[Skip to Content]
Access to paid content on this site is currently suspended due to excessive activity being detected from your IP address 18.207.249.15. Please contact the publisher to request reinstatement.
[Skip to Content Landing]
Original Contribution
February 12, 2003

Change in Cognitive Function Over Time in Very Low-Birth-Weight Infants

Author Affiliations

Author Affiliations: Departments of Pediatrics (Dr Ment and Ms Schneider), Neurology (Dr Ment), Epidemiology and Public Health (Ms Katz and Dr Makuch), and Neurosurgery (Drs Westerveld and Duncan), Yale University School of Medicine, New Haven, Conn; Department of Pediatrics, Brown University School of Medicine, Providence, RI (Dr Vohr); and Department of Neurology, Maine Medical Center, Portland (Dr Allan).

JAMA. 2003;289(6):705-711. doi:10.1001/jama.289.6.705
Abstract

Context Preterm very low-birth-weight (VLBW) infants have a high prevalence of neurodevelopmental disability when evaluated during the first several years of life. However, recent experimental data suggest that the developing brain may recover from or compensate for injury.

Objective To determine if there is cognitive improvement throughout early and middle childhood following VLBW birth.

Design, Setting, and Participants Follow-up data of 296 infants born weighing 600 to 1250 g who participated in a prospective, randomized, placebo-controlled intraventricular hemorrhage (IVH) prevention study performed at 3 northeastern US hospitals between September 1989 and August 1992 and who were serially evaluated at 36, 54, 72, and 96 months of corrected age (CA).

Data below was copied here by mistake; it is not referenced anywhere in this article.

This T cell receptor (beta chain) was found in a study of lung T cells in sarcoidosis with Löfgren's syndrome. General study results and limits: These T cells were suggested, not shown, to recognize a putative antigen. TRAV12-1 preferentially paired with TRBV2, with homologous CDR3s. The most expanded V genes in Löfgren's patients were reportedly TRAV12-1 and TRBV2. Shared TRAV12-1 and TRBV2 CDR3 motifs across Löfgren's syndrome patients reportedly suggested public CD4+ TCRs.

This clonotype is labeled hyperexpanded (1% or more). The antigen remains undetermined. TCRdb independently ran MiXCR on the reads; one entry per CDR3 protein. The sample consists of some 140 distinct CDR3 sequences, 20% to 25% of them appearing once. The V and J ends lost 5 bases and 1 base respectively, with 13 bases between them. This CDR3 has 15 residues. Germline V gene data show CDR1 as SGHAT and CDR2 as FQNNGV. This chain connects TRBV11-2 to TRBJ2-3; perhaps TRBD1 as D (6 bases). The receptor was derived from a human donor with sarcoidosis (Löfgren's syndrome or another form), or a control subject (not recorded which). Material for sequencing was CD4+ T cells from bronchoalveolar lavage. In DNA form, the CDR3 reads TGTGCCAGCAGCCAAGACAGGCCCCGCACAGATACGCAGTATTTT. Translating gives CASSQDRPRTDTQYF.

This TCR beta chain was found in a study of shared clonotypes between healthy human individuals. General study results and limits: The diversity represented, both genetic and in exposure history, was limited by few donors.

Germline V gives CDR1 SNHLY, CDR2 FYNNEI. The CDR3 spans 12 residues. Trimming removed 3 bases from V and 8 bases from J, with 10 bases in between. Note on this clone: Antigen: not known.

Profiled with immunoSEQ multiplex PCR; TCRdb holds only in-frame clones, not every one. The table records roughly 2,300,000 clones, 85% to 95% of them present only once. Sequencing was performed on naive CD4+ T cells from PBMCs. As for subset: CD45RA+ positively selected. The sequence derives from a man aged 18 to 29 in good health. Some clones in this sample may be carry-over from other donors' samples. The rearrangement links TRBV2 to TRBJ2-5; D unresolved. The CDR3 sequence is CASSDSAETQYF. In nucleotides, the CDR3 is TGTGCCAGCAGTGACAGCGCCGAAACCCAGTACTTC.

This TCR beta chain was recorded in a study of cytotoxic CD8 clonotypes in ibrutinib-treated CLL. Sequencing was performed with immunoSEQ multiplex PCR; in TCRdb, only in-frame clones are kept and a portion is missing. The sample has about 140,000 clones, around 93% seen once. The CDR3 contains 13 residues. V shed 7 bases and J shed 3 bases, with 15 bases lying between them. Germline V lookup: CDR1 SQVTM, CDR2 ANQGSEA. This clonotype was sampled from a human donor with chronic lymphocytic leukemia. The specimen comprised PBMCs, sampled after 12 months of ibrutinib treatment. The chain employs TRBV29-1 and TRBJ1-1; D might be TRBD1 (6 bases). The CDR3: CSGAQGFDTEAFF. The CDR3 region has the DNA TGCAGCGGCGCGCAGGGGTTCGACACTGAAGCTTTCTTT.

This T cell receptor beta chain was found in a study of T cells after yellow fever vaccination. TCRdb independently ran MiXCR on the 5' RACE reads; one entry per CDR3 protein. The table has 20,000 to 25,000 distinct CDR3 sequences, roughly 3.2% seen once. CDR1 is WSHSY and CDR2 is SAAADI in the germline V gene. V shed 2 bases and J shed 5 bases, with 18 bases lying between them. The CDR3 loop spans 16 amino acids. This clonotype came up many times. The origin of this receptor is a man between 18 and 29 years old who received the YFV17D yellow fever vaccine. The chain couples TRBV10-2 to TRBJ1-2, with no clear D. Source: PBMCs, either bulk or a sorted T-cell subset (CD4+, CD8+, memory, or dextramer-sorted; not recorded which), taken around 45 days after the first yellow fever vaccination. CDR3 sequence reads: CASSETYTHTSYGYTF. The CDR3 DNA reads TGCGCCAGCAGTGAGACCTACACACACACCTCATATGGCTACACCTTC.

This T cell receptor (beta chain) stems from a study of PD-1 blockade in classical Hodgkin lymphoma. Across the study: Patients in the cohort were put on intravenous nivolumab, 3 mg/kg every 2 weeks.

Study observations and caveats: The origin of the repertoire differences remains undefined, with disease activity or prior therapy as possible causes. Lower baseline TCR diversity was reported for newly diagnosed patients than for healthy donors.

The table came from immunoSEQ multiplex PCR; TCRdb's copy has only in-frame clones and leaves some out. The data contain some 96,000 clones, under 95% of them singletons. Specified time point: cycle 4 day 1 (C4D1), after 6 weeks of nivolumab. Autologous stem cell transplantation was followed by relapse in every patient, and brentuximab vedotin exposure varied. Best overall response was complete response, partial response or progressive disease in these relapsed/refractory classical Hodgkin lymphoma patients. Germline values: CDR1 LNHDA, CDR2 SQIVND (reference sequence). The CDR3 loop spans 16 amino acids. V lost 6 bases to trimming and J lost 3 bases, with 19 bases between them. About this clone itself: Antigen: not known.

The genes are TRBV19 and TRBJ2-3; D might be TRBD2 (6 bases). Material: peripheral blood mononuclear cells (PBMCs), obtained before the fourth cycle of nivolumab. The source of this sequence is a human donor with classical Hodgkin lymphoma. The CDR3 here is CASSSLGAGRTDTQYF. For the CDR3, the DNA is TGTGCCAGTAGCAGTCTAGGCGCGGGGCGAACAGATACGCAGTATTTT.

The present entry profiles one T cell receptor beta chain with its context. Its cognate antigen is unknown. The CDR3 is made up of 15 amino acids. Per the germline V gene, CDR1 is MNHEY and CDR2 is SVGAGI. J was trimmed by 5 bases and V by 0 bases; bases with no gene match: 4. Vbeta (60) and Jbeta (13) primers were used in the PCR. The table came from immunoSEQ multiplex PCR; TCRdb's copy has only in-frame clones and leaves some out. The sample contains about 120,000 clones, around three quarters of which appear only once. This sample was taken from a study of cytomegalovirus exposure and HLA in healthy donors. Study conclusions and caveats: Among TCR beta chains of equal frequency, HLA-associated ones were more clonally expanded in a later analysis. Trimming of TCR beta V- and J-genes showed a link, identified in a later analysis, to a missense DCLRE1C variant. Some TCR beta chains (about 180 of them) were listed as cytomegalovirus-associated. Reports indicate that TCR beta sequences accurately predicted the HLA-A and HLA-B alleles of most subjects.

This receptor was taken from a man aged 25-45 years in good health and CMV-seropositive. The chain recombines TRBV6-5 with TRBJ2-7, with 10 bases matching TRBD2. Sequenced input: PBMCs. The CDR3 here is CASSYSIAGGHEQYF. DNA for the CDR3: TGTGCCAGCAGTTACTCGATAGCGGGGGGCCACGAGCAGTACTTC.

Main Outcome Measures The age-normed Peabody Picture Vocabulary Test–Revised (PPVT-R) score and measures of intelligence.

Results Overall, the median PPVT-R score increased from 88 at 36 months of CA to 99 at 96 months of CA; when data from 36 and 96 months of CA were compared, 45% of children gained 10 points or more and 12.5% showed a 5- to 9-point increase in test scores. Similar findings were noted for full-scale and verbal IQ scores. Multivariate analyses demonstrated that increasing age, residence in a 2-parent household, and higher levels of maternal education were all significantly associated with higher PPVT-R scores (for each, P<.001). In addition, early intervention led to greater increases over time in PPVT-R scores among children whose mothers had less than a high school education compared with those with a high school education level or greater (P = .03 by test for interaction). Although most children showed improvement in PPVT-R scores with increasing CA, children with early-onset IVH and subsequent significant central nervous system injury had the lowest PPVT-R scores initially and the scores declined over time (P = .009 by test for interaction).

Conclusions The majority of VLBW children had improvement in verbal and IQ test scores over time. Only children with early-onset IVH followed by significant central nervous system injury had low PPVT-R scores that declined over time.

×